Hey Sam; thanks for the opportunity to interact with your views. If I understand The Moral Landscape correctly, your central thesis is that moral truth exists and can be scientifically understood. This seems to cash out in two critical claims:
I. Moral goodness, broadly speaking, just is whatever supports or increases the well-being of conscious minds;
II. Science, in principle if not always in practice, can discover facts around, make predictions about, and ultimately guide the process of promoting this collective well-being.
I know you’ve already faced a lot of criticism about (I) in particular, so I hope I won’t be beating a dead horse. I’m going to assume (I) for the sake of argument and agree with you: a person who denies that morality is about promoting well-being simply isn’t making sense. I hope to persuade you that your own moral beliefs actually reveal the opposite: it is the person who thinks that morality is about promoting well-being who isn’t making sense.
I expect you know that some Christians have a bad habit of interacting with what they think someone might say, rather than what they actually do say. I don’t want to make that mistake—so forgive me for using your own words against you! It’s just that, given what you’ve said you consider ethical, it seems to me you should actually take it as necessarily false that goodness is identical with promoting collective well-being.
On pp 8–9 of Landscape (Kindle edition), you note that “while it is too early to say we have a full understanding of how human beings flourish, a piecemeal account is emerging”. You give an example of how science suggests early childhood is critical to our ability to form healthy adult relationships; and you point to experiments with rats which illuminate the role of vasopressin and oxytocin in this process. During this discussion you note in passing, “it would be unethical to deprive young children of normal care for the purposes of experiment”.
What I took this comment to mean was that, although such experiments would increase our understanding of conscious well-being very greatly—and thus our ability to promote it collectively with more success—child experimentation is not a valid way of promoting collective well-being because it is unethical.
I couldn’t help wondering—and I still do, after thinking about it a lot—isn’t this a contradiction in terms? If what is ethical just is what promotes collective well-being, how can there be unethical ways of going about that?
To put it more carefully:
1. The morally good is identical with whatever promotes collective well-being (your position)
2. Possibly, experimenting on young children by depriving them of normal care promotes collective well-being
3. Possibly, experimenting on young children by depriving them of normal care is morally good (law of identity)
4. But it is not possible that experimenting on young children by depriving them of normal care is morally good (because it is unethical—your position)
5. Therefore, the morally good is not identical with whatever promotes collective well-being
You’ll note that if (5) is true, it is necessarily true, because identity is a relation that holds across all possible worlds.
How could we defuse this argument? Maybe you’re willing to give up premise (4). I don’t know you, but I’ve read your work and seen you speak, and I get the strong impression that you have particularly forceful moral intuitions about children. I have a little girl myself, so I certainly sympathize. (I sense it’s also a major reason you don’t like Yahweh—maybe we can talk about that sometime.) Anyway, I don’t think you’re the sort of person to pay the kind of ethical price required to deny (4). I don’t think you’d want to see a world of flourishing humans built by experimenting on even one child. I think you’d know that was wrong.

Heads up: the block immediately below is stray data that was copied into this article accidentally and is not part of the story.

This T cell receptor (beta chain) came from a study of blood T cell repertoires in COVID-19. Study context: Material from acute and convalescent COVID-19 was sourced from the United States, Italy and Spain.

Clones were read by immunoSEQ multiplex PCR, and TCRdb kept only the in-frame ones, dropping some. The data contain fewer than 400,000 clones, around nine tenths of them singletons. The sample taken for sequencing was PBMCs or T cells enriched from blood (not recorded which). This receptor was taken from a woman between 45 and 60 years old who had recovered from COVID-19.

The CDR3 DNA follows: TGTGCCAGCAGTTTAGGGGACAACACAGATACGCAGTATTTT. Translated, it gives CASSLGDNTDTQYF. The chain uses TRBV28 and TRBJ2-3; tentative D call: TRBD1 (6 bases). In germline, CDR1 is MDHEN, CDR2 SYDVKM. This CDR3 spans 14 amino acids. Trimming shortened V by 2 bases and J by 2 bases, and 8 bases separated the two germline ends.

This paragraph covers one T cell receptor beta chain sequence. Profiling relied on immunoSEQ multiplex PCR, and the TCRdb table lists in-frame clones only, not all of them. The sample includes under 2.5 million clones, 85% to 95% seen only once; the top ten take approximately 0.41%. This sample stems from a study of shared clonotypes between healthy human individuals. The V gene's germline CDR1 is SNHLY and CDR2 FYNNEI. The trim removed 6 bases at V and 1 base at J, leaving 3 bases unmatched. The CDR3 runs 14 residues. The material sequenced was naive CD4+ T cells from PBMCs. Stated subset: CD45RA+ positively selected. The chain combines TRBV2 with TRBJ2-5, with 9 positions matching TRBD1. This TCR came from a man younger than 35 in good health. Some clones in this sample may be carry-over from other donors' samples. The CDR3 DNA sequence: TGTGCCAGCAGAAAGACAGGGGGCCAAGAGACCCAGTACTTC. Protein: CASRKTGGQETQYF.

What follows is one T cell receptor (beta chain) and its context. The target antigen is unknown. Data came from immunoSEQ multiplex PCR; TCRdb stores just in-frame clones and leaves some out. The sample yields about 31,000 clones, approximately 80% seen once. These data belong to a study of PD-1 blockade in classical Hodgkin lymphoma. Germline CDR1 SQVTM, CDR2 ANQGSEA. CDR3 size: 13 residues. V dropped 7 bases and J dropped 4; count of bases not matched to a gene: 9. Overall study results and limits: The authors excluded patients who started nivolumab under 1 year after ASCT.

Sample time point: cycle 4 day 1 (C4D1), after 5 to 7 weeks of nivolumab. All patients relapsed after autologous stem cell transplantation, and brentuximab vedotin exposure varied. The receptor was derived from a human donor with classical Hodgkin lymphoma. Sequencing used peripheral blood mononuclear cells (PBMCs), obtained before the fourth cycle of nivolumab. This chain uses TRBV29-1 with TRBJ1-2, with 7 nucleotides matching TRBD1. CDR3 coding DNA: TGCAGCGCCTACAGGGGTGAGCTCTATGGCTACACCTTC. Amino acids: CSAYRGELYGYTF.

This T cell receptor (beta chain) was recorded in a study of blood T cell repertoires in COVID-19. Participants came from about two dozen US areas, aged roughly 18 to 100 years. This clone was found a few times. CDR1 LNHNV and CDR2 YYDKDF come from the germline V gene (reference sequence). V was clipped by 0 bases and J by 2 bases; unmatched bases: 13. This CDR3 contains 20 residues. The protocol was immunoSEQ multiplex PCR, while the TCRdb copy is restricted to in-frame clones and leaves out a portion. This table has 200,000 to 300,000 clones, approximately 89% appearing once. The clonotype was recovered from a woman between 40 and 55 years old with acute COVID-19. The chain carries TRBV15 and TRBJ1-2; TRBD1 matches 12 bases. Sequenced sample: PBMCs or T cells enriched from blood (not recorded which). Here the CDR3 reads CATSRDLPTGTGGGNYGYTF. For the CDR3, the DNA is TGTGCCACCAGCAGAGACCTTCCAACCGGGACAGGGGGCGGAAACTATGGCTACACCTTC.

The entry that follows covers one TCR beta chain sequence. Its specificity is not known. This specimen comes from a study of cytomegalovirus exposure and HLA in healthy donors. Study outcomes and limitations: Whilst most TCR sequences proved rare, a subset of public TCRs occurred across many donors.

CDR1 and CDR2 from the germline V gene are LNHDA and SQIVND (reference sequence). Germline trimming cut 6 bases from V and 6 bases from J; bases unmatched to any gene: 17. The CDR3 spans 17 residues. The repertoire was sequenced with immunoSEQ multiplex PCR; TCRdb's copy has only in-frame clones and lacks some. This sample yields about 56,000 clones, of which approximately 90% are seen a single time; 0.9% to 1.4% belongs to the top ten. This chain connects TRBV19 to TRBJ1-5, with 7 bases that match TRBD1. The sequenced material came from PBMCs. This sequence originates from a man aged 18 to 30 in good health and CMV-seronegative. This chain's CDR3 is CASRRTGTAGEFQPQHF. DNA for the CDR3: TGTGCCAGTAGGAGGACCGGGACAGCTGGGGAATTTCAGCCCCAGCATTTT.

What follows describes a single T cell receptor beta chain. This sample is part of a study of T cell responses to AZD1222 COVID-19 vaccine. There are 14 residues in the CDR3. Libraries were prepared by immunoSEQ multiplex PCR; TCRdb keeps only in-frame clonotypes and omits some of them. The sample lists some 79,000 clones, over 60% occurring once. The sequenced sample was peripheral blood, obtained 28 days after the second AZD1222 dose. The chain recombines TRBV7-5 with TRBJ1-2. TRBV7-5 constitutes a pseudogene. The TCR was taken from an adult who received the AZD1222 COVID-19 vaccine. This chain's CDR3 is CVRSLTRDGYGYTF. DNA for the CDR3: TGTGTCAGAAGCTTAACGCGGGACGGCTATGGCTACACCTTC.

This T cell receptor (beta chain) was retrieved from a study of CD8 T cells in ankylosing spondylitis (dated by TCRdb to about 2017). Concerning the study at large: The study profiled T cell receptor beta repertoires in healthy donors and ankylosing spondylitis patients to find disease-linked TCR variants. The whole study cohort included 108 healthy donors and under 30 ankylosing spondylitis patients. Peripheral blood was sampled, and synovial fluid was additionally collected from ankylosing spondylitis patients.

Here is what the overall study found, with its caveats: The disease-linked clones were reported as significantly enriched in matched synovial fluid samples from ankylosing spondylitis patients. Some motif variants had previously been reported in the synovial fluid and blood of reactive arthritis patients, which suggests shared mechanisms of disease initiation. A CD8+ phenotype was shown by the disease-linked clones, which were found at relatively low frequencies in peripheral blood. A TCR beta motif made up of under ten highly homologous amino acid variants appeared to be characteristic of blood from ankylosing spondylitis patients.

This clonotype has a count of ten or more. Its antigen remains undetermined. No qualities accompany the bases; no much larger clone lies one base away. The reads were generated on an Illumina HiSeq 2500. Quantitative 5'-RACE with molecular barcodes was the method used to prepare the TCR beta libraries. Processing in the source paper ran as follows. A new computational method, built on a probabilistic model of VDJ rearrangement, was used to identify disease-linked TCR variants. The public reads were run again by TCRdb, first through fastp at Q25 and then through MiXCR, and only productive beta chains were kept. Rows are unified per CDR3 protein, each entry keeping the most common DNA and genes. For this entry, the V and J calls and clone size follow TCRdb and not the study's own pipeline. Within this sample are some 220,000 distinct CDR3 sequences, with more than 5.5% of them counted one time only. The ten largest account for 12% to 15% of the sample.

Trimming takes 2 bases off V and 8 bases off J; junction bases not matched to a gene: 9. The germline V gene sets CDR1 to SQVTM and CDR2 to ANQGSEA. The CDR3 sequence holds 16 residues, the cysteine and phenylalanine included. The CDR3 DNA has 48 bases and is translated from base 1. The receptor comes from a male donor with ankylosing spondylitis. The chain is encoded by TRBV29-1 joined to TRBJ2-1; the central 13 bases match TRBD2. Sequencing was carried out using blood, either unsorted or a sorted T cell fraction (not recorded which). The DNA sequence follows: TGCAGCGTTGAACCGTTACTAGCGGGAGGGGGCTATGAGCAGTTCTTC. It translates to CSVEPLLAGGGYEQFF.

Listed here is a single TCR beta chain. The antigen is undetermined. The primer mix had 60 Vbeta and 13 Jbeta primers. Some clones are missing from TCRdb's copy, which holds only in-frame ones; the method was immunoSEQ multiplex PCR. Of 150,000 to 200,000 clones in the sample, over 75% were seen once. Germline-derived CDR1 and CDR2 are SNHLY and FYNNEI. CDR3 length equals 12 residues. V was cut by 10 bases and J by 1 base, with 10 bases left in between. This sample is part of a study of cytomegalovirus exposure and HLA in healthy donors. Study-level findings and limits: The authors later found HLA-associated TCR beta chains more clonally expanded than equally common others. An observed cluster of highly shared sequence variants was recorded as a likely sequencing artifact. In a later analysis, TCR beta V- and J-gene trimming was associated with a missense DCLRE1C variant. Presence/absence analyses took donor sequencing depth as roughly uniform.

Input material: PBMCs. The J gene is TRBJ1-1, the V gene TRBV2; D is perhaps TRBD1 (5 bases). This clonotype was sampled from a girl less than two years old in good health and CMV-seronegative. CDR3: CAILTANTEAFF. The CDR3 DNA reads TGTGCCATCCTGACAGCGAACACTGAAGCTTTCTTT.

The only other premise you can give up is (2). But how? It seems obviously true. Perhaps you could respond that it misconstrues “collective well-being”: child experiments do not, in fact, promote collective well-being because they don’t promote the well-being of the subjects, who are part of that collective. But while classic objections to consequentialism—like a civilization built on the backs of slaves—seem susceptible to that response, this scenario doesn’t involve a vitiation of well-being for the subjects; merely a (likely) diminishing of it. While it’s not ideal to deprive children of normal care because it tends to reduce their well-being overall, it does not guarantee that outcome, and it certainly doesn’t prevent them from achieving well-being at all. Moreover, there is a possible world where those children will grow up to enjoy greater well-being than they otherwise would have, precisely because their society is greatly flourishing as a result of the experiments.
So although the slave scenario might not promote collective well-being, the child experiment scenario seems immune to that response. Yet I think you’d agree that even in a possible world where we could somehow guarantee that the children would be better off after the experiment was complete than if they had experienced normal care, it would still be unethical to experiment on them in this way. If you doubt this, imagine one of them is your own daughter.
But if our moral intuitions about child experiments are right, and there are no possible worlds in which it is ethical to experiment on children even if doing so promotes collective well-being (including theirs), then it is necessarily false that the morally good is identical with whatever promotes collective well-being. That being the case, while what you propose in The Moral Landscape would definitely be a science of well-being, I can’t see how it could be a science of morality.